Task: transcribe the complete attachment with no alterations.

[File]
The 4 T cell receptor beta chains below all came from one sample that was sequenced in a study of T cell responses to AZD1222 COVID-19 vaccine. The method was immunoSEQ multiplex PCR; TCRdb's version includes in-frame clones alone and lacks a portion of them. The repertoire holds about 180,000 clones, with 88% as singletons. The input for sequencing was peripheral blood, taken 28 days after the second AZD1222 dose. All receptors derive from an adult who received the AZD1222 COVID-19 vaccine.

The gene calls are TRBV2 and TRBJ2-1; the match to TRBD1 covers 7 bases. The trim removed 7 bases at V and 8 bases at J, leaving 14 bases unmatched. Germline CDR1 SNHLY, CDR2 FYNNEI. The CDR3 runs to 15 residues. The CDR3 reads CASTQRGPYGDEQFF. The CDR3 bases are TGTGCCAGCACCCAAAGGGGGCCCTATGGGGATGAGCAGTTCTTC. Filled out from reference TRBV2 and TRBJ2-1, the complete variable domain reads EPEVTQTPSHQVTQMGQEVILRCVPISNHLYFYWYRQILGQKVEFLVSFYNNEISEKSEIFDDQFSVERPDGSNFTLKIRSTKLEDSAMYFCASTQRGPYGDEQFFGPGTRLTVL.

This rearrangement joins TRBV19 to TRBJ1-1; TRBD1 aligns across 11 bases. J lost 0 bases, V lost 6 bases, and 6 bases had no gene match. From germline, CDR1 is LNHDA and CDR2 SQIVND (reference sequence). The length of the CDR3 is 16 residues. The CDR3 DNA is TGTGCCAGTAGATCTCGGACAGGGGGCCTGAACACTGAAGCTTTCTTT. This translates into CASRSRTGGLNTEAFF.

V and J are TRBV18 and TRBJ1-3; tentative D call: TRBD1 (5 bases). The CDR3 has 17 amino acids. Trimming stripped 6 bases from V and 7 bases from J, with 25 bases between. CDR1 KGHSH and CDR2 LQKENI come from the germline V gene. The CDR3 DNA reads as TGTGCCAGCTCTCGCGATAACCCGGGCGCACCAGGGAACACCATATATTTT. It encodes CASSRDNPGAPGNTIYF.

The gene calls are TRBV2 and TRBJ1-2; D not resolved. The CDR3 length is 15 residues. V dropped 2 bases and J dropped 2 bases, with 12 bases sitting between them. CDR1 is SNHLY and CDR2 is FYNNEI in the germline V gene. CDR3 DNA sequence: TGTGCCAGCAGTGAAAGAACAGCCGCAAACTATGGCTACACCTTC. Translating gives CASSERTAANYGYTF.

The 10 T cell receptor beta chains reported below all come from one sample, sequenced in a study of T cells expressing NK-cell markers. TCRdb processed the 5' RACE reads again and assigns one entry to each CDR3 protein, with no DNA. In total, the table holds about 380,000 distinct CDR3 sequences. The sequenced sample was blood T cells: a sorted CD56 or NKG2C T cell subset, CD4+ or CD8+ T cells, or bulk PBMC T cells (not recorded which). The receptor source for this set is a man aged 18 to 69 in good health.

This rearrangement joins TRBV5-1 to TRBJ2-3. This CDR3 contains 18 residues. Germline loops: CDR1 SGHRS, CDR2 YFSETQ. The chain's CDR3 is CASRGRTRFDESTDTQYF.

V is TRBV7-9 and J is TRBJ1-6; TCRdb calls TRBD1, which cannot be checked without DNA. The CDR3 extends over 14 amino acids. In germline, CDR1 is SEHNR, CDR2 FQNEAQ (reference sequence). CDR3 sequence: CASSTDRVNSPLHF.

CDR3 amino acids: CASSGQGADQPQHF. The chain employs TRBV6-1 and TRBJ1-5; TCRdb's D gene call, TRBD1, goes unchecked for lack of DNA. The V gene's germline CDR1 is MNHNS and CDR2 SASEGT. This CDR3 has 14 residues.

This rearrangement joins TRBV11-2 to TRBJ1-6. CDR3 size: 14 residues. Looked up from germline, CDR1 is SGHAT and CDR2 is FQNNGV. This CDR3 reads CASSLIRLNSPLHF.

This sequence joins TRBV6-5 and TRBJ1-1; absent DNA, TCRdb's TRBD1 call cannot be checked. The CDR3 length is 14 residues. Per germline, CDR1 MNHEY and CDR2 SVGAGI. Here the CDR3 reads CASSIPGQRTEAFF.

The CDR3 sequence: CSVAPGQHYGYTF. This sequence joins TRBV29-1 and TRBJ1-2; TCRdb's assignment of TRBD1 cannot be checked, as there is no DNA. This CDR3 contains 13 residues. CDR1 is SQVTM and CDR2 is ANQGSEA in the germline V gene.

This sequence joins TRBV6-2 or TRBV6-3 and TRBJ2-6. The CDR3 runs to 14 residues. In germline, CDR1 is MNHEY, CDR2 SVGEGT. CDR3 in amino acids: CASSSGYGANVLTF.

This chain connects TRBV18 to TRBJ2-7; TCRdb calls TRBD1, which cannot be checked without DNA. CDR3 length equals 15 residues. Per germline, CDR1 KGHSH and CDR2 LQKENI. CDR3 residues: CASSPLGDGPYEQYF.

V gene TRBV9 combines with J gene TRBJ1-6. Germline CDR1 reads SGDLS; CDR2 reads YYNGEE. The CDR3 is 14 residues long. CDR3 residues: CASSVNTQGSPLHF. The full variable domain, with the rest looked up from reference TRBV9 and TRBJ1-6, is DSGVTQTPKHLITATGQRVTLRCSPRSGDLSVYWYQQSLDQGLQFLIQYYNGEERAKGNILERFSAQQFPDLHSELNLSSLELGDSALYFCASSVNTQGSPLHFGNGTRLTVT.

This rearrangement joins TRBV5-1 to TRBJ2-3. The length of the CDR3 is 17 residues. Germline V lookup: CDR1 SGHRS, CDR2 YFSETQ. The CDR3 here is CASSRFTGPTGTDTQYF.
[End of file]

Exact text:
The 4 T cell receptor beta chains below all came from one sample that was sequenced in a study of T cell responses to AZD1222 COVID-19 vaccine. The method was immunoSEQ multiplex PCR; TCRdb's version includes in-frame clones alone and lacks a portion of them. The repertoire holds about 180,000 clones, with 88% as singletons. The input for sequencing was peripheral blood, taken 28 days after the second AZD1222 dose. All receptors derive from an adult who received the AZD1222 COVID-19 vaccine.

The gene calls are TRBV2 and TRBJ2-1; the match to TRBD1 covers 7 bases. The trim removed 7 bases at V and 8 bases at J, leaving 14 bases unmatched. Germline CDR1 SNHLY, CDR2 FYNNEI. The CDR3 runs to 15 residues. The CDR3 reads CASTQRGPYGDEQFF. The CDR3 bases are TGTGCCAGCACCCAAAGGGGGCCCTATGGGGATGAGCAGTTCTTC. Filled out from reference TRBV2 and TRBJ2-1, the complete variable domain reads EPEVTQTPSHQVTQMGQEVILRCVPISNHLYFYWYRQILGQKVEFLVSFYNNEISEKSEIFDDQFSVERPDGSNFTLKIRSTKLEDSAMYFCASTQRGPYGDEQFFGPGTRLTVL.

This rearrangement joins TRBV19 to TRBJ1-1; TRBD1 aligns across 11 bases. J lost 0 bases, V lost 6 bases, and 6 bases had no gene match. From germline, CDR1 is LNHDA and CDR2 SQIVND (reference sequence). The length of the CDR3 is 16 residues. The CDR3 DNA is TGTGCCAGTAGATCTCGGACAGGGGGCCTGAACACTGAAGCTTTCTTT. This translates into CASRSRTGGLNTEAFF.

V and J are TRBV18 and TRBJ1-3; tentative D call: TRBD1 (5 bases). The CDR3 has 17 amino acids. Trimming stripped 6 bases from V and 7 bases from J, with 25 bases between. CDR1 KGHSH and CDR2 LQKENI come from the germline V gene. The CDR3 DNA reads as TGTGCCAGCTCTCGCGATAACCCGGGCGCACCAGGGAACACCATATATTTT. It encodes CASSRDNPGAPGNTIYF.

The gene calls are TRBV2 and TRBJ1-2; D not resolved. The CDR3 length is 15 residues. V dropped 2 bases and J dropped 2 bases, with 12 bases sitting between them. CDR1 is SNHLY and CDR2 is FYNNEI in the germline V gene. CDR3 DNA sequence: TGTGCCAGCAGTGAAAGAACAGCCGCAAACTATGGCTACACCTTC. Translating gives CASSERTAANYGYTF.

The 10 T cell receptor beta chains reported below all come from one sample, sequenced in a study of T cells expressing NK-cell markers. TCRdb processed the 5' RACE reads again and assigns one entry to each CDR3 protein, with no DNA. In total, the table holds about 380,000 distinct CDR3 sequences. The sequenced sample was blood T cells: a sorted CD56 or NKG2C T cell subset, CD4+ or CD8+ T cells, or bulk PBMC T cells (not recorded which). The receptor source for this set is a man aged 18 to 69 in good health.

This rearrangement joins TRBV5-1 to TRBJ2-3. This CDR3 contains 18 residues. Germline loops: CDR1 SGHRS, CDR2 YFSETQ. The chain's CDR3 is CASRGRTRFDESTDTQYF.

V is TRBV7-9 and J is TRBJ1-6; TCRdb calls TRBD1, which cannot be checked without DNA. The CDR3 extends over 14 amino acids. In germline, CDR1 is SEHNR, CDR2 FQNEAQ (reference sequence). CDR3 sequence: CASSTDRVNSPLHF.

CDR3 amino acids: CASSGQGADQPQHF. The chain employs TRBV6-1 and TRBJ1-5; TCRdb's D gene call, TRBD1, goes unchecked for lack of DNA. The V gene's germline CDR1 is MNHNS and CDR2 SASEGT. This CDR3 has 14 residues.

This rearrangement joins TRBV11-2 to TRBJ1-6. CDR3 size: 14 residues. Looked up from germline, CDR1 is SGHAT and CDR2 is FQNNGV. This CDR3 reads CASSLIRLNSPLHF.

This sequence joins TRBV6-5 and TRBJ1-1; absent DNA, TCRdb's TRBD1 call cannot be checked. The CDR3 length is 14 residues. Per germline, CDR1 MNHEY and CDR2 SVGAGI. Here the CDR3 reads CASSIPGQRTEAFF.

The CDR3 sequence: CSVAPGQHYGYTF. This sequence joins TRBV29-1 and TRBJ1-2; TCRdb's assignment of TRBD1 cannot be checked, as there is no DNA. This CDR3 contains 13 residues. CDR1 is SQVTM and CDR2 is ANQGSEA in the germline V gene.

This sequence joins TRBV6-2 or TRBV6-3 and TRBJ2-6. The CDR3 runs to 14 residues. In germline, CDR1 is MNHEY, CDR2 SVGEGT. CDR3 in amino acids: CASSSGYGANVLTF.

This chain connects TRBV18 to TRBJ2-7; TCRdb calls TRBD1, which cannot be checked without DNA. CDR3 length equals 15 residues. Per germline, CDR1 KGHSH and CDR2 LQKENI. CDR3 residues: CASSPLGDGPYEQYF.

V gene TRBV9 combines with J gene TRBJ1-6. Germline CDR1 reads SGDLS; CDR2 reads YYNGEE. The CDR3 is 14 residues long. CDR3 residues: CASSVNTQGSPLHF. The full variable domain, with the rest looked up from reference TRBV9 and TRBJ1-6, is DSGVTQTPKHLITATGQRVTLRCSPRSGDLSVYWYQQSLDQGLQFLIQYYNGEERAKGNILERFSAQQFPDLHSELNLSSLELGDSALYFCASSVNTQGSPLHFGNGTRLTVT.

This rearrangement joins TRBV5-1 to TRBJ2-3. The length of the CDR3 is 17 residues. Germline V lookup: CDR1 SGHRS, CDR2 YFSETQ. The CDR3 here is CASSRFTGPTGTDTQYF.